The Looting of Dalmellington in 1685

After the defeat of the Argyll Rising in mid June, 1685, the parish of Dalmellington was quartered and looted by the Scottish Army …

‘The whole forces under [George Douglas] the earl of Dumbarton, together with the Lothian militia, in all about six thousand men, encamped about three weeks in the corn and meadow grounds, about the little village of Dalmellington. My lord Stair and Cesnock’s lands were appointed for free quarter, and indeed entirely plundered by the soldiers, and the whole parish fell under the common calamity. Any rooms or farms possessed by any of the relations of the wanderers and sufferers, were abused in a particular manner.’ (Wodrow, History, IV, 330.)

Dalmellington © Mark Klimek and licensed for reuse.

Wodrow also described how the town was looted:

‘Besides all this, and much more, which cannot be calculated at this distance, the inhabitants of the town lost much, by the seizing of their household-furniture, and every thing in the way for the use of the camp, and by a general plunder when the army removed. This may give us a view of the oppression of this army.’ (Wodrow, History, IV, 330.)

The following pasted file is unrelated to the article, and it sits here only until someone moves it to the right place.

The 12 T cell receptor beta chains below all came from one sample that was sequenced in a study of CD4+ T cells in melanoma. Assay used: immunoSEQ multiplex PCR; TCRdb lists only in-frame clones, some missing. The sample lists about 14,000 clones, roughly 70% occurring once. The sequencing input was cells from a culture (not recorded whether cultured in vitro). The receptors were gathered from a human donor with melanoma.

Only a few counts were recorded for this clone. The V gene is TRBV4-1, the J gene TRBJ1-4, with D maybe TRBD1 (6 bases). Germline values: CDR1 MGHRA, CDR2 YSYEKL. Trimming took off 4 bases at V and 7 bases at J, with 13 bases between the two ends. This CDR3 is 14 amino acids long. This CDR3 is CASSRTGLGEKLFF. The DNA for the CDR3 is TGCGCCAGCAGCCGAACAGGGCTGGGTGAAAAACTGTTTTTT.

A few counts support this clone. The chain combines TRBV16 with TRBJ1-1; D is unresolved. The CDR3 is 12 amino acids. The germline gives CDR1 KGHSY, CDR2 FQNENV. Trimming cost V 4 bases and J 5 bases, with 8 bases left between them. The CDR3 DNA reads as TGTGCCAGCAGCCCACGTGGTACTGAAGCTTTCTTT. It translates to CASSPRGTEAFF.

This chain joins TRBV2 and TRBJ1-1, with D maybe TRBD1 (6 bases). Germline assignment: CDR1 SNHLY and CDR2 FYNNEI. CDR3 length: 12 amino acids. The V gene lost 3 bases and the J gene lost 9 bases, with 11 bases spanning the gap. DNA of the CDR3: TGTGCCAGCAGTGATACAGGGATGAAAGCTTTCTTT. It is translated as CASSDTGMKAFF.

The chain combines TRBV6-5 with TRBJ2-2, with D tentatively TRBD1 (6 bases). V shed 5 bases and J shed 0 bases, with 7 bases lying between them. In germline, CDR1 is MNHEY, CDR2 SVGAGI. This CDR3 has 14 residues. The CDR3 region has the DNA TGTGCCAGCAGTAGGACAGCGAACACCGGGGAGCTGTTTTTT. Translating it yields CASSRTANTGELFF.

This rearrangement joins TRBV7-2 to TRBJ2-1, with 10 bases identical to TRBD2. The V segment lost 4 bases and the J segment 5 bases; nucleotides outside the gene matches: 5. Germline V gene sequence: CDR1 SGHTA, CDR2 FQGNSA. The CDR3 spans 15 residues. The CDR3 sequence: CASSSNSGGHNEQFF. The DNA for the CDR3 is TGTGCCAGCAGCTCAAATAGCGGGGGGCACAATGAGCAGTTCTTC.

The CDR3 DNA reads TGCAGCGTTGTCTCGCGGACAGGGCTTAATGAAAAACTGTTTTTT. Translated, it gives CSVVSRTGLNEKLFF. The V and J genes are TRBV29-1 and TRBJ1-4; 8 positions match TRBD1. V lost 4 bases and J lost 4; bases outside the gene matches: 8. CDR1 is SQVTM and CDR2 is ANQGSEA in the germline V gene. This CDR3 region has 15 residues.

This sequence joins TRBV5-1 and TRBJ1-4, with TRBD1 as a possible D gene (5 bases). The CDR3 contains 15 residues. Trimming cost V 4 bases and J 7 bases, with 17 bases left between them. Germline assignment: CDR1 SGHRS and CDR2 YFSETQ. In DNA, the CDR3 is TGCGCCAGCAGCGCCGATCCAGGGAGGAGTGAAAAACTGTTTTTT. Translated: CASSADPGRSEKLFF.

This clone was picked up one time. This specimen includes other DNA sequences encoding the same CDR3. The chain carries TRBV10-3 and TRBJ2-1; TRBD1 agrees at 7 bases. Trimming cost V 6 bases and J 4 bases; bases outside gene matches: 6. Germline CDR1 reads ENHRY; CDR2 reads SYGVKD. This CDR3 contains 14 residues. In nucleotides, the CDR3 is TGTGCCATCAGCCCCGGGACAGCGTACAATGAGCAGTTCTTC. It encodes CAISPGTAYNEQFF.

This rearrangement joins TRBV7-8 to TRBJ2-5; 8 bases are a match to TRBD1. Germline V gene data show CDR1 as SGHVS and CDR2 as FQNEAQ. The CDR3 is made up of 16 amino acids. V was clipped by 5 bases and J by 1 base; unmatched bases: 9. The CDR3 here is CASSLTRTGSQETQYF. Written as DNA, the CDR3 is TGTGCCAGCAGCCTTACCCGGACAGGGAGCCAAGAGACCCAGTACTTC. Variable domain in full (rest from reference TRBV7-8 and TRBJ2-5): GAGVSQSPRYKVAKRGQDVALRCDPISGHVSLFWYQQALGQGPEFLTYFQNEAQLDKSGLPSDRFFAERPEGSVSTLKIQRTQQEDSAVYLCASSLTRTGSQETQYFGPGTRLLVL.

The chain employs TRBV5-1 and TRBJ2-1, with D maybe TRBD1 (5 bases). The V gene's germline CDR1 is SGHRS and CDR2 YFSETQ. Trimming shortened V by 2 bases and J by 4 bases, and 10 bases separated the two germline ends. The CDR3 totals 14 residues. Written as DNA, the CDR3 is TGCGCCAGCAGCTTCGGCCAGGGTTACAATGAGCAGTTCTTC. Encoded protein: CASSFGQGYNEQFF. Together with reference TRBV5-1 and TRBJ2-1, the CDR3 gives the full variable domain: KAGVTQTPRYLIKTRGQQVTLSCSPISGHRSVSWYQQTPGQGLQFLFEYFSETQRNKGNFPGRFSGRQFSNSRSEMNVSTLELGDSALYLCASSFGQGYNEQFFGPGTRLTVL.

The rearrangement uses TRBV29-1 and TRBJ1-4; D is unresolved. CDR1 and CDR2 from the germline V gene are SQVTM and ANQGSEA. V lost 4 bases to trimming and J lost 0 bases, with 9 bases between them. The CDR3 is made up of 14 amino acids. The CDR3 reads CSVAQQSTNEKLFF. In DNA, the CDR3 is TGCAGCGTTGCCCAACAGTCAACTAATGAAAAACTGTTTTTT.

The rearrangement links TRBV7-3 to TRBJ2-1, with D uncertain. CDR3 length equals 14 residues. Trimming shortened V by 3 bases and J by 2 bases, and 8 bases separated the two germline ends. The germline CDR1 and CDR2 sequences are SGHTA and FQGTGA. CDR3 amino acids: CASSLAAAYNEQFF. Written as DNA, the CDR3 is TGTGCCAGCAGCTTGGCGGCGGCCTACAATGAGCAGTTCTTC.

He also specified loses at particular farms, which were often connected to the ‘wanderers’, i.e., fugitive Society people:

Benquhat/Benwhat © david johnston and licensed for reuse.

‘The reader needs not my help to compute what oppression this was to those honest people. That very first night the army encamped there, were brought into the camp from Bluewhat, five score of nolt [i.e., cattle], fifteen score of sheep, as is attested by John Macadam and John Davidson, herds there, yet living. These were all quickly consumed, and nothing ever was paid for them.’ (Wodrow, History, IV, 330.)

Wodrow’s ‘Bluewhat’ is the ruined farm of Benquhat/Benwhat, the ruins of which lie just below the war memorial on Benquhat Hill.

Map of Benquhat                 Aerial View of Benquhat

The farm at Benquhat was held by James Dun. Two of his sons, Robert Dun and Roger Dun, were fugitives involved in the United Societies. (Jardine, ‘United Societies’, II, 205.)